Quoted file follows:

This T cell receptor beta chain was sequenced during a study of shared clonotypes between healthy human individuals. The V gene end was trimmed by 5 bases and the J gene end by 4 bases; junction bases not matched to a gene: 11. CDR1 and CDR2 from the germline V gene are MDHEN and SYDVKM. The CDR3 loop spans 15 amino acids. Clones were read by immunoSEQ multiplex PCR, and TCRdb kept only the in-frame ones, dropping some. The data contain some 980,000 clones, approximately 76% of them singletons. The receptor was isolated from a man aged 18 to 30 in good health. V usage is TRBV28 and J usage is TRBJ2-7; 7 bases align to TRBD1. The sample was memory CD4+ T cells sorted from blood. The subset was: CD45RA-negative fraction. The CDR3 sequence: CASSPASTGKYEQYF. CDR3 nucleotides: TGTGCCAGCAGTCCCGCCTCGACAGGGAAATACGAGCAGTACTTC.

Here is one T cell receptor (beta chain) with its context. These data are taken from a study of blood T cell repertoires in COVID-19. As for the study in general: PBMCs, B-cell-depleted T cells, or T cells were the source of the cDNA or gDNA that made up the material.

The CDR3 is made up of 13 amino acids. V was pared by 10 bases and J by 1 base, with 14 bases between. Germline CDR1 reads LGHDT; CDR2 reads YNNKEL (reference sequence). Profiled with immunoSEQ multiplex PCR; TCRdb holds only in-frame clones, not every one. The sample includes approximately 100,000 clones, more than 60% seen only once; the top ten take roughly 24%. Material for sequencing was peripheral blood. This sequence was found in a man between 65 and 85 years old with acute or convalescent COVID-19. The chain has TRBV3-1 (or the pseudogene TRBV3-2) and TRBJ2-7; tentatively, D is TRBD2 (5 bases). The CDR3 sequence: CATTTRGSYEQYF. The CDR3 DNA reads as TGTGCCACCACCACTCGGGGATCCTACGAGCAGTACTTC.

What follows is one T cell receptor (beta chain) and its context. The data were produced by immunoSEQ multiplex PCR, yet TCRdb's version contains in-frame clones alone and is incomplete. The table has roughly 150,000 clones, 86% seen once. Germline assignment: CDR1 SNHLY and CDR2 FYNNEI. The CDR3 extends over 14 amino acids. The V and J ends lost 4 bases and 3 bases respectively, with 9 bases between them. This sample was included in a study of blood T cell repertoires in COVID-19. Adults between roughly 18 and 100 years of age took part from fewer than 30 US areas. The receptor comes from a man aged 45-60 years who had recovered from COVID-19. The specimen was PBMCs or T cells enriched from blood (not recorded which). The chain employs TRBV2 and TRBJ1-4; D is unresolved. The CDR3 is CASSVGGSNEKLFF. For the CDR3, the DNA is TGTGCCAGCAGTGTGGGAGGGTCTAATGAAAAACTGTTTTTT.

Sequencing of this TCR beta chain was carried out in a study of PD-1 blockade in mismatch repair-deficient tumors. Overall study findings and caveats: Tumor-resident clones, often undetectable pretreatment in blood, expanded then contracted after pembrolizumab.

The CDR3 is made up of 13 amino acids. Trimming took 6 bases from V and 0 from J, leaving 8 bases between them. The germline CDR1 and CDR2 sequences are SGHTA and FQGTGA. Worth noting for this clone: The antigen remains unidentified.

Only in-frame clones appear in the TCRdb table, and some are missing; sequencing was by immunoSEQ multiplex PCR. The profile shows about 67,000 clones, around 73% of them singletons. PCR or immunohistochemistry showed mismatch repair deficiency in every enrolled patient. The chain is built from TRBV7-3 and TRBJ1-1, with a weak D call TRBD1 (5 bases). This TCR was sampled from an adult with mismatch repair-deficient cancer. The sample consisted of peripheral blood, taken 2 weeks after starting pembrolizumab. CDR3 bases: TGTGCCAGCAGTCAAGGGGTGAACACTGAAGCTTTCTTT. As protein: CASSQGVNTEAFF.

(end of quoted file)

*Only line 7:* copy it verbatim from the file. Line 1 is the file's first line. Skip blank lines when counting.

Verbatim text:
Only in-frame clones appear in the TCRdb table, and some are missing; sequencing was by immunoSEQ multiplex PCR. The profile shows about 67,000 clones, around 73% of them singletons. PCR or immunohistochemistry showed mismatch repair deficiency in every enrolled patient. The chain is built from TRBV7-3 and TRBJ1-1, with a weak D call TRBD1 (5 bases). This TCR was sampled from an adult with mismatch repair-deficient cancer. The sample consisted of peripheral blood, taken 2 weeks after starting pembrolizumab. CDR3 bases: TGTGCCAGCAGTCAAGGGGTGAACACTGAAGCTTTCTTT. As protein: CASSQGVNTEAFF.